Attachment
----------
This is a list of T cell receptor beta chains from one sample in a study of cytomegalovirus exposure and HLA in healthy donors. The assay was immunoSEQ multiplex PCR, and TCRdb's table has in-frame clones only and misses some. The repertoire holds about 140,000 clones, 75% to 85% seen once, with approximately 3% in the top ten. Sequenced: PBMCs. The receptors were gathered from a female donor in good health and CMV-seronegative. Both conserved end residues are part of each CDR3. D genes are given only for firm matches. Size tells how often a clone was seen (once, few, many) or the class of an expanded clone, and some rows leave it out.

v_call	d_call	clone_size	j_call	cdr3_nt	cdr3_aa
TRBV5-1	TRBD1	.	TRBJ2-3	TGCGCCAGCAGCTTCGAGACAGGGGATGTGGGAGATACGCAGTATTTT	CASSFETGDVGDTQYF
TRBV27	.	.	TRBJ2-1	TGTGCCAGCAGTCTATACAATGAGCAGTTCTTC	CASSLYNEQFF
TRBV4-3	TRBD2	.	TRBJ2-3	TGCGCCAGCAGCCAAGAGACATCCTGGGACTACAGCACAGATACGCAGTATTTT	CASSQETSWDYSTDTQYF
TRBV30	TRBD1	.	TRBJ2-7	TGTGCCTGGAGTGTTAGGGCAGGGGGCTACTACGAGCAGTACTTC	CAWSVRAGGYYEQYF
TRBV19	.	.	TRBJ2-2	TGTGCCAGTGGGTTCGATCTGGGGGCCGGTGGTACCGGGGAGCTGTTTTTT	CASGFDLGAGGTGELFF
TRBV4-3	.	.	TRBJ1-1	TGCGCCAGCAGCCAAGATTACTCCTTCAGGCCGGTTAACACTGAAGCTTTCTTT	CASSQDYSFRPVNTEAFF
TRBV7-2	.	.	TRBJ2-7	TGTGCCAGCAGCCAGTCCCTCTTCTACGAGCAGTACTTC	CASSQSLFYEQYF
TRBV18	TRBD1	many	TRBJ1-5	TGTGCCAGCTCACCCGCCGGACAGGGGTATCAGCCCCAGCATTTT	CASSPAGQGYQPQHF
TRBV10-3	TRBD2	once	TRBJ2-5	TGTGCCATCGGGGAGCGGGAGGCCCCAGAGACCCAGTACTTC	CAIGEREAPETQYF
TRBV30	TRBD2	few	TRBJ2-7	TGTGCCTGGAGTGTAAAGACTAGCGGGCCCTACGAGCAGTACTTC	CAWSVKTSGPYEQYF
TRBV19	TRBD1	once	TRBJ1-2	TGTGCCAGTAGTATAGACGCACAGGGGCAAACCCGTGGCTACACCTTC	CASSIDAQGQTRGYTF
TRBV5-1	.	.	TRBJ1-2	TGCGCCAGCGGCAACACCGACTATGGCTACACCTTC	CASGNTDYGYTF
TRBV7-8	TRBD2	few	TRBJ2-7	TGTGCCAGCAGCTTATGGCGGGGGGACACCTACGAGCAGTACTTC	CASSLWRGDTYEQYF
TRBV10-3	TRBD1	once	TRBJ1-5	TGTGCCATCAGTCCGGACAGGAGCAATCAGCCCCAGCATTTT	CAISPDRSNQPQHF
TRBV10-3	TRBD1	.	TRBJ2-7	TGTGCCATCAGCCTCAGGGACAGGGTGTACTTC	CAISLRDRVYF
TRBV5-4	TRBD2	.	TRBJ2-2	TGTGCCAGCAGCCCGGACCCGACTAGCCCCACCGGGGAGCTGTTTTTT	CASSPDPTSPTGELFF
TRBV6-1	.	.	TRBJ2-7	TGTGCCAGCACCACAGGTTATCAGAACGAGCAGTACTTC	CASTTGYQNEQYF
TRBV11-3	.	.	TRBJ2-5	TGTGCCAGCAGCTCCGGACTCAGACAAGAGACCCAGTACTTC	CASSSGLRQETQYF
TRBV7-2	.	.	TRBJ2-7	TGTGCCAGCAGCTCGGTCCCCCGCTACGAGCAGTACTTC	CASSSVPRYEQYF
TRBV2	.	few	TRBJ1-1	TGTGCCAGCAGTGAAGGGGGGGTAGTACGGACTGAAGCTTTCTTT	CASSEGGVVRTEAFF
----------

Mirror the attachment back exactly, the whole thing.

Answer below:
This is a list of T cell receptor beta chains from one sample in a study of cytomegalovirus exposure and HLA in healthy donors. The assay was immunoSEQ multiplex PCR, and TCRdb's table has in-frame clones only and misses some. The repertoire holds about 140,000 clones, 75% to 85% seen once, with approximately 3% in the top ten. Sequenced: PBMCs. The receptors were gathered from a female donor in good health and CMV-seronegative. Both conserved end residues are part of each CDR3. D genes are given only for firm matches. Size tells how often a clone was seen (once, few, many) or the class of an expanded clone, and some rows leave it out.

v_call	d_call	clone_size	j_call	cdr3_nt	cdr3_aa
TRBV5-1	TRBD1	.	TRBJ2-3	TGCGCCAGCAGCTTCGAGACAGGGGATGTGGGAGATACGCAGTATTTT	CASSFETGDVGDTQYF
TRBV27	.	.	TRBJ2-1	TGTGCCAGCAGTCTATACAATGAGCAGTTCTTC	CASSLYNEQFF
TRBV4-3	TRBD2	.	TRBJ2-3	TGCGCCAGCAGCCAAGAGACATCCTGGGACTACAGCACAGATACGCAGTATTTT	CASSQETSWDYSTDTQYF
TRBV30	TRBD1	.	TRBJ2-7	TGTGCCTGGAGTGTTAGGGCAGGGGGCTACTACGAGCAGTACTTC	CAWSVRAGGYYEQYF
TRBV19	.	.	TRBJ2-2	TGTGCCAGTGGGTTCGATCTGGGGGCCGGTGGTACCGGGGAGCTGTTTTTT	CASGFDLGAGGTGELFF
TRBV4-3	.	.	TRBJ1-1	TGCGCCAGCAGCCAAGATTACTCCTTCAGGCCGGTTAACACTGAAGCTTTCTTT	CASSQDYSFRPVNTEAFF
TRBV7-2	.	.	TRBJ2-7	TGTGCCAGCAGCCAGTCCCTCTTCTACGAGCAGTACTTC	CASSQSLFYEQYF
TRBV18	TRBD1	many	TRBJ1-5	TGTGCCAGCTCACCCGCCGGACAGGGGTATCAGCCCCAGCATTTT	CASSPAGQGYQPQHF
TRBV10-3	TRBD2	once	TRBJ2-5	TGTGCCATCGGGGAGCGGGAGGCCCCAGAGACCCAGTACTTC	CAIGEREAPETQYF
TRBV30	TRBD2	few	TRBJ2-7	TGTGCCTGGAGTGTAAAGACTAGCGGGCCCTACGAGCAGTACTTC	CAWSVKTSGPYEQYF
TRBV19	TRBD1	once	TRBJ1-2	TGTGCCAGTAGTATAGACGCACAGGGGCAAACCCGTGGCTACACCTTC	CASSIDAQGQTRGYTF
TRBV5-1	.	.	TRBJ1-2	TGCGCCAGCGGCAACACCGACTATGGCTACACCTTC	CASGNTDYGYTF
TRBV7-8	TRBD2	few	TRBJ2-7	TGTGCCAGCAGCTTATGGCGGGGGGACACCTACGAGCAGTACTTC	CASSLWRGDTYEQYF
TRBV10-3	TRBD1	once	TRBJ1-5	TGTGCCATCAGTCCGGACAGGAGCAATCAGCCCCAGCATTTT	CAISPDRSNQPQHF
TRBV10-3	TRBD1	.	TRBJ2-7	TGTGCCATCAGCCTCAGGGACAGGGTGTACTTC	CAISLRDRVYF
TRBV5-4	TRBD2	.	TRBJ2-2	TGTGCCAGCAGCCCGGACCCGACTAGCCCCACCGGGGAGCTGTTTTTT	CASSPDPTSPTGELFF
TRBV6-1	.	.	TRBJ2-7	TGTGCCAGCACCACAGGTTATCAGAACGAGCAGTACTTC	CASTTGYQNEQYF
TRBV11-3	.	.	TRBJ2-5	TGTGCCAGCAGCTCCGGACTCAGACAAGAGACCCAGTACTTC	CASSSGLRQETQYF
TRBV7-2	.	.	TRBJ2-7	TGTGCCAGCAGCTCGGTCCCCCGCTACGAGCAGTACTTC	CASSSVPRYEQYF
TRBV2	.	few	TRBJ1-1	TGTGCCAGCAGTGAAGGGGGGGTAGTACGGACTGAAGCTTTCTTT	CASSEGGVVRTEAFF